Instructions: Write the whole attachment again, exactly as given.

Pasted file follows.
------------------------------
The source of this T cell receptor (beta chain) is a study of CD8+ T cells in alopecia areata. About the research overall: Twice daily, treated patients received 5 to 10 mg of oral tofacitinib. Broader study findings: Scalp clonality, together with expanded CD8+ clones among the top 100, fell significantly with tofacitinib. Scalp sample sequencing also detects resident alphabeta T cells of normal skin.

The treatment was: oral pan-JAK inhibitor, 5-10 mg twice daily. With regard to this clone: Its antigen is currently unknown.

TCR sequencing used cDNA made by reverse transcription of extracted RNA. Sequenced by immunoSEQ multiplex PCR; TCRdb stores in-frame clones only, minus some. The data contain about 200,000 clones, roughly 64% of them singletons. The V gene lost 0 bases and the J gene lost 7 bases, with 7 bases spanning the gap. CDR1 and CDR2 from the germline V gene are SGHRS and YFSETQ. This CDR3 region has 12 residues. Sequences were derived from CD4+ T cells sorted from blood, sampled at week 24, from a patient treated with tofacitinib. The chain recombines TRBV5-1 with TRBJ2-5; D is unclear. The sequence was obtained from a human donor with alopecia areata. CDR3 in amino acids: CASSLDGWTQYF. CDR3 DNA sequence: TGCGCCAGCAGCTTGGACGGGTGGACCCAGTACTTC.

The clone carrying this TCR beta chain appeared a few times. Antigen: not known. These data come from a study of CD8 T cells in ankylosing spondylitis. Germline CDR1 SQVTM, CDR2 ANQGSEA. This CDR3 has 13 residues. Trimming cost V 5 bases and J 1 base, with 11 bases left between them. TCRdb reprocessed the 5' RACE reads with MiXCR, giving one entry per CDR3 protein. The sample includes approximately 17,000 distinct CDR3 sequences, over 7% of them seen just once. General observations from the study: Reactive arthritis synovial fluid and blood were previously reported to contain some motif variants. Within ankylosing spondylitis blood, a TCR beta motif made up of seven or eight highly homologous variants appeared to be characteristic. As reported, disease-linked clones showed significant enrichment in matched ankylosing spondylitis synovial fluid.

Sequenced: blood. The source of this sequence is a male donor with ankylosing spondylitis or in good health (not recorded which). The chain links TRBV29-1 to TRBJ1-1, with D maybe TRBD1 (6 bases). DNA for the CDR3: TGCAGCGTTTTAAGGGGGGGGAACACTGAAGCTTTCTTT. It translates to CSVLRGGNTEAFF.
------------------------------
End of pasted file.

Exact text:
The source of this T cell receptor (beta chain) is a study of CD8+ T cells in alopecia areata. About the research overall: Twice daily, treated patients received 5 to 10 mg of oral tofacitinib. Broader study findings: Scalp clonality, together with expanded CD8+ clones among the top 100, fell significantly with tofacitinib. Scalp sample sequencing also detects resident alphabeta T cells of normal skin.

The treatment was: oral pan-JAK inhibitor, 5-10 mg twice daily. With regard to this clone: Its antigen is currently unknown.

TCR sequencing used cDNA made by reverse transcription of extracted RNA. Sequenced by immunoSEQ multiplex PCR; TCRdb stores in-frame clones only, minus some. The data contain about 200,000 clones, roughly 64% of them singletons. The V gene lost 0 bases and the J gene lost 7 bases, with 7 bases spanning the gap. CDR1 and CDR2 from the germline V gene are SGHRS and YFSETQ. This CDR3 region has 12 residues. Sequences were derived from CD4+ T cells sorted from blood, sampled at week 24, from a patient treated with tofacitinib. The chain recombines TRBV5-1 with TRBJ2-5; D is unclear. The sequence was obtained from a human donor with alopecia areata. CDR3 in amino acids: CASSLDGWTQYF. CDR3 DNA sequence: TGCGCCAGCAGCTTGGACGGGTGGACCCAGTACTTC.

The clone carrying this TCR beta chain appeared a few times. Antigen: not known. These data come from a study of CD8 T cells in ankylosing spondylitis. Germline CDR1 SQVTM, CDR2 ANQGSEA. This CDR3 has 13 residues. Trimming cost V 5 bases and J 1 base, with 11 bases left between them. TCRdb reprocessed the 5' RACE reads with MiXCR, giving one entry per CDR3 protein. The sample includes approximately 17,000 distinct CDR3 sequences, over 7% of them seen just once. General observations from the study: Reactive arthritis synovial fluid and blood were previously reported to contain some motif variants. Within ankylosing spondylitis blood, a TCR beta motif made up of seven or eight highly homologous variants appeared to be characteristic. As reported, disease-linked clones showed significant enrichment in matched ankylosing spondylitis synovial fluid.

Sequenced: blood. The source of this sequence is a male donor with ankylosing spondylitis or in good health (not recorded which). The chain links TRBV29-1 to TRBJ1-1, with D maybe TRBD1 (6 bases). DNA for the CDR3: TGCAGCGTTTTAAGGGGGGGGAACACTGAAGCTTTCTTT. It translates to CSVLRGGNTEAFF.